A momentous and diverse anthology of the influences and inspirations of Yiddish voices in America—radical, dangerous, and seductive, but also sweet, generous, and full of life—edited by award-winning authors and scholars Ilan Stavans and Josh Lambert. Is it possible to conceive of the American diet without bagels? Or Star Trek without Mr. Spock? Are the creatures in Maurice Sendak’s Where the Wild Things Are based on Holocaust survivors? And how has Yiddish, a language without a country, influenced Hollywood? These and other questions are explored in this stunning and rich anthology of the interplay of Yiddish and American culture, edited by award-winning authors and scholars Ilan Stavans and Josh Lambert. It starts with the arrival of Ashkenazi immigrants to New York City’s Lower East Side and follows Yiddish as it moves into Hollywood, Broadway, literature, politics, and resistance. We take deep dives into cuisine, language, popular culture, and even Yiddish in the other Americas, including Canada, Argentina, Cuba, Mexico, and Colombia. The book presents a bountiful menu of genres: essays, memoir, song, letters, poems, recipes, cartoons, conversations, and much more. Authors include Nobel Prize–winner Isaac Bashevis Singer and luminaries such as Grace Paley, Cynthia Ozick, Chaim Grade, Michael Chabon, Abraham Cahan, Sophie Tucker, Blume Lempel, Irving Howe, Art Spiegelman, Alfred Kazin, Harvey Pekar, Ben Katchor, Paula Vogel, and Liana Finck. Readers will laugh and cry as they delve into personal stories of assimilation and learn about people from a diverse variety of backgrounds, Jewish and not, who have made the language their own. The Yiddish saying states: Der mentsh trakht un got lakht. Man plans and God laughs. How Yiddish Changed America and How America Changed Yiddish illustrates how those plans are full of zest, dignity, and tremendous humanity.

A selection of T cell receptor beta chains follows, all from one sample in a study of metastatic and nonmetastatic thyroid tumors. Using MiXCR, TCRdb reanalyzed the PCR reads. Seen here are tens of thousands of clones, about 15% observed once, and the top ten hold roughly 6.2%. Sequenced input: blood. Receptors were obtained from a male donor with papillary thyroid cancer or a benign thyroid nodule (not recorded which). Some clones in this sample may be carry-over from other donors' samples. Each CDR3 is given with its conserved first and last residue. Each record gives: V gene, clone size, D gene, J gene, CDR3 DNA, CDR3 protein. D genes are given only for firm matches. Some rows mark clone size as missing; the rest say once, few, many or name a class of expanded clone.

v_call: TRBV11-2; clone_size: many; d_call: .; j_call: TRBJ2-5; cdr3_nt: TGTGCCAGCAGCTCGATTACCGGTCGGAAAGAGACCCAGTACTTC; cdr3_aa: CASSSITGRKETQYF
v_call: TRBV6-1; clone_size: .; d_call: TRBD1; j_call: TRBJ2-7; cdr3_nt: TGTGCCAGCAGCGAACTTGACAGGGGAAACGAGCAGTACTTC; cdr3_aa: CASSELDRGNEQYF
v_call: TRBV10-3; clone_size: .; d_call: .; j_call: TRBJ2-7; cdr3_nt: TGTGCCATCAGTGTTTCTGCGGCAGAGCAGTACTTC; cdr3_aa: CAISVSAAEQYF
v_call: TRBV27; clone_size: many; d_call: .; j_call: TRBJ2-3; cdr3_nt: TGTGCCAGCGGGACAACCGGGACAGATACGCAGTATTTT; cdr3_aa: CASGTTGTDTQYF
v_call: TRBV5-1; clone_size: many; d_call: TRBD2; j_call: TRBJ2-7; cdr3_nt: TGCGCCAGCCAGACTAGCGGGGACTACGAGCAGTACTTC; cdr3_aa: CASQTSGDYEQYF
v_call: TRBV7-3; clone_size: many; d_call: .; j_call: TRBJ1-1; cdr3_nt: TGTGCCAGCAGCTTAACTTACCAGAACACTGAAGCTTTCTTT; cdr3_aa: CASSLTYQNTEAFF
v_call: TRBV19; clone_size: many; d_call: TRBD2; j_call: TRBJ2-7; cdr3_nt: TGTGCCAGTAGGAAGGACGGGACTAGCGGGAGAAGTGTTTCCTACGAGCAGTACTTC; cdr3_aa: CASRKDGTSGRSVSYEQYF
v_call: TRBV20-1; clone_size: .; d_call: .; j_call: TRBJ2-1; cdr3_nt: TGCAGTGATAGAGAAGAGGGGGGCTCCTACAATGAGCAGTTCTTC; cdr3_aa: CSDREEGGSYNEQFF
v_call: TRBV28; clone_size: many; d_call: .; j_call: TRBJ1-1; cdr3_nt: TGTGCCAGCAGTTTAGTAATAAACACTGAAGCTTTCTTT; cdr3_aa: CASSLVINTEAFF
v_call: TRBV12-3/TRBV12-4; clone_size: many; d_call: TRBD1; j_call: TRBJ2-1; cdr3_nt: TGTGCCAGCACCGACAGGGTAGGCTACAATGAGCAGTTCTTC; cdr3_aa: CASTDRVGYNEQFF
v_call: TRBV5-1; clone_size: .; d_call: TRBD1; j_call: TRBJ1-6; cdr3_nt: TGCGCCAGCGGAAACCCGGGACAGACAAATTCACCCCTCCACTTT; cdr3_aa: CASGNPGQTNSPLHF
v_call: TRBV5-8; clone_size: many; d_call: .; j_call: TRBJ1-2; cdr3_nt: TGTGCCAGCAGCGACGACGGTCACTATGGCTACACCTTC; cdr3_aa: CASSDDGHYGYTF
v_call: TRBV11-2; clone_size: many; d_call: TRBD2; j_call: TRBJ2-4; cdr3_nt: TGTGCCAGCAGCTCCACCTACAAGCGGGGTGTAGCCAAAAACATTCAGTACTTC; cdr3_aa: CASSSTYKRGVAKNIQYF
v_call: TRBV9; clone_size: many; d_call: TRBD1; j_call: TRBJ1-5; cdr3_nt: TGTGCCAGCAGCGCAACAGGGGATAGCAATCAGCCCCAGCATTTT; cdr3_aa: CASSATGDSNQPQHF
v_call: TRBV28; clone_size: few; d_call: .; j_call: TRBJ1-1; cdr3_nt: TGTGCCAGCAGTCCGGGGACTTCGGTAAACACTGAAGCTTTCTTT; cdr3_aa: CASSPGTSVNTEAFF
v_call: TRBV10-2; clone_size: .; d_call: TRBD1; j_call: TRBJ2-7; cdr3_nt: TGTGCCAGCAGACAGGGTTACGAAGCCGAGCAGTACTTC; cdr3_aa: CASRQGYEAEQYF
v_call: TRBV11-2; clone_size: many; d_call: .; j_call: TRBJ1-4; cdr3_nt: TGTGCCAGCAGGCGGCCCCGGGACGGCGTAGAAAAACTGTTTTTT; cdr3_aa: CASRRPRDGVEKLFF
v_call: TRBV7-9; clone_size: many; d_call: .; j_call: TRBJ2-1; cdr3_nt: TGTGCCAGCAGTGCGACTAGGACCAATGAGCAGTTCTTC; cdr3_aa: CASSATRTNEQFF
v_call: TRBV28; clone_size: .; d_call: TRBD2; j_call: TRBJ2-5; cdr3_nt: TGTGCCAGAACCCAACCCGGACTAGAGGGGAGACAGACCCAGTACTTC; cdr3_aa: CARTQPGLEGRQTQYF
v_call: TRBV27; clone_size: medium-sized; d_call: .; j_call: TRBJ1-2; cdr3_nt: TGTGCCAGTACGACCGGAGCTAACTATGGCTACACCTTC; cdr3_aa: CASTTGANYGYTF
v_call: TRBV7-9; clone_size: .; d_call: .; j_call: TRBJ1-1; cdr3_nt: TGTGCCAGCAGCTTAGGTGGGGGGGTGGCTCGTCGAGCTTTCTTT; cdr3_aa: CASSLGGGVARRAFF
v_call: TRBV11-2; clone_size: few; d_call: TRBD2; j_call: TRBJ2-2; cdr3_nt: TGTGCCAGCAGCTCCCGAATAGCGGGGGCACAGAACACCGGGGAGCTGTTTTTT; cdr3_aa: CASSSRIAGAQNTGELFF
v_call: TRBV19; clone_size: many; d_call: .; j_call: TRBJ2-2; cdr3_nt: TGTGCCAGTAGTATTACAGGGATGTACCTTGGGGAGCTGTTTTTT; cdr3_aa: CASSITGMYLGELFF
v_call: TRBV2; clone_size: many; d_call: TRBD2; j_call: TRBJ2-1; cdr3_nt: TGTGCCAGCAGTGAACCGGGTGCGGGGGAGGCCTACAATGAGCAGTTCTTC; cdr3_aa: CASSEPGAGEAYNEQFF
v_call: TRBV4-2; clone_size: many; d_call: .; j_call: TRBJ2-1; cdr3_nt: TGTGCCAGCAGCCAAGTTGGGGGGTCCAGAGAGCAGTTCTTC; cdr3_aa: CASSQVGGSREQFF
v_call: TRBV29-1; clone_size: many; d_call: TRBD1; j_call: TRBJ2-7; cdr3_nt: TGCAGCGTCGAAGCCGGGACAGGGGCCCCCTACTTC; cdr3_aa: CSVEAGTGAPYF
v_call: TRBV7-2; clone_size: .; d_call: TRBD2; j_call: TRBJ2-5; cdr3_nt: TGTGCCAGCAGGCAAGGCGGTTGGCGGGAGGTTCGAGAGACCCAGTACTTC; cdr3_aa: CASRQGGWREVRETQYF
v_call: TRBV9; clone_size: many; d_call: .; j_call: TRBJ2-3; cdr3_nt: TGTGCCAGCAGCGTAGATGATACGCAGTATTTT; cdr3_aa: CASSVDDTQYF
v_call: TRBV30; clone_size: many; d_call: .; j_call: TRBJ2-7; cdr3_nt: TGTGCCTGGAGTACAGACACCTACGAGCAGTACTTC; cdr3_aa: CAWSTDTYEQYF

This book offers sociological and structural descriptions of language varieties used in over 2 dozen Jewish communities around the world, along with synthesizing and theoretical chapters. Language descriptions focus on historical development, contemporary use, regional and social variation, structural features, and Hebrew/Aramaic loanwords. The book covers commonly researched language varieties, like Yiddish, Judeo-Spanish, and Judeo-Arabic, as well as less commonly researched ones, like Judeo-Tat, Jewish Swedish, and Hebraized Amharic in Israel today.